infintely.You can't say the last one will equal 4 eventually, because there is no last one. That is the way people and calculators write it to save time, in the same way that 0.33334 is a way of rounding the number to an estimate, repeating 3 a finite amount of times and putting a 4 at the end does not equal 0.333 with an infintely repeating sequence of 3s.0.333 with an

infinitelyrepeating sequence of 3s,equals 1/3.literally1/3 x 3 = 3/3

3/3 = 1

If you have a minute, you should also watch this video:

You're right that there is a fundamental material inexpressibility of these strange numbers...

Infact my arithmetic example was heavily grounded in my knowledge of the IEEE floating point hardware data conversion rules being used inside calculators which include special conditions for among other-things the storage of signed infinitesimal values...

This was actually a total cop-out in many respects, and I knew it, but really I was just wanting to generate some verifiable proof in my favour...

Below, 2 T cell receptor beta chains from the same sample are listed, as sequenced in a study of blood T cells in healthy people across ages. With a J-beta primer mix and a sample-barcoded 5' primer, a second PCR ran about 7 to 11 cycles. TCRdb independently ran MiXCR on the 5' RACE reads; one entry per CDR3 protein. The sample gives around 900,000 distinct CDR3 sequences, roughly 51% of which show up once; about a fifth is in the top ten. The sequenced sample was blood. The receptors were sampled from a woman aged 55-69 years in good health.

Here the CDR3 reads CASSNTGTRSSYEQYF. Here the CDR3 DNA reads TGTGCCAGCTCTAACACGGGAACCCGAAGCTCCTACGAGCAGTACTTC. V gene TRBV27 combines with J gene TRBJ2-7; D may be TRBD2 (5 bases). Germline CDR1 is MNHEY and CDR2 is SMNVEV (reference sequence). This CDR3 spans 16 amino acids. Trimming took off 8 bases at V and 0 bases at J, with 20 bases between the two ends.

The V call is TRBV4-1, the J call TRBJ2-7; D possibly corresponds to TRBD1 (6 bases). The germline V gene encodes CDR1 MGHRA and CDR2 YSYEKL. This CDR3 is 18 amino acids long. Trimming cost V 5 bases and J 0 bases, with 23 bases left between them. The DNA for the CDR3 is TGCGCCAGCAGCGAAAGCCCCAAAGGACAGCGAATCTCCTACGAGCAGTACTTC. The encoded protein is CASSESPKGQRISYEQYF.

for all natural numbers beyond one - there is no special conversion rules able to preserve the fidelity of infinitesimal values.

( or put simply ) My example only works because there is a special state floating-point-numerical-computer-representations can be in which logically means 'too small to store, but definitely not 0'

so, my example doesn't work for the other cases..

for example, given the correct parameters it would actually return that 14.9~ is equal to 15.

But I'm afraid to say; this is where your wrong señor Denco.

I was trying to hold back on the use of set-theory, but your inexpressibly argument really drives home the reason why set theory really is the only court in which this hearing can be presided.

Set theory is about defining sets, where a set is just a number of numbers...

For example the set of numbers 'between' 0 and 1 includes the number 0.999~ but does not include the number 1.

But what about the fact that you can't even Express ! that number, to begin to ask the question ? ( you ask )

Thats actually not a problem in set-theory : )

The reason is that set theory deals with n'th order logic; both for sets and for numbers.

And there are certainly higher-order perfectly accurate logical definitions for these weird numbers.

For example 0.999~ can validly-meaningfully be defined as " 0 followed by an infinite series of 9s after a decimal place "

According to set theory - 1 and 0.9~ belong to different sets and therefor would fail the equality test.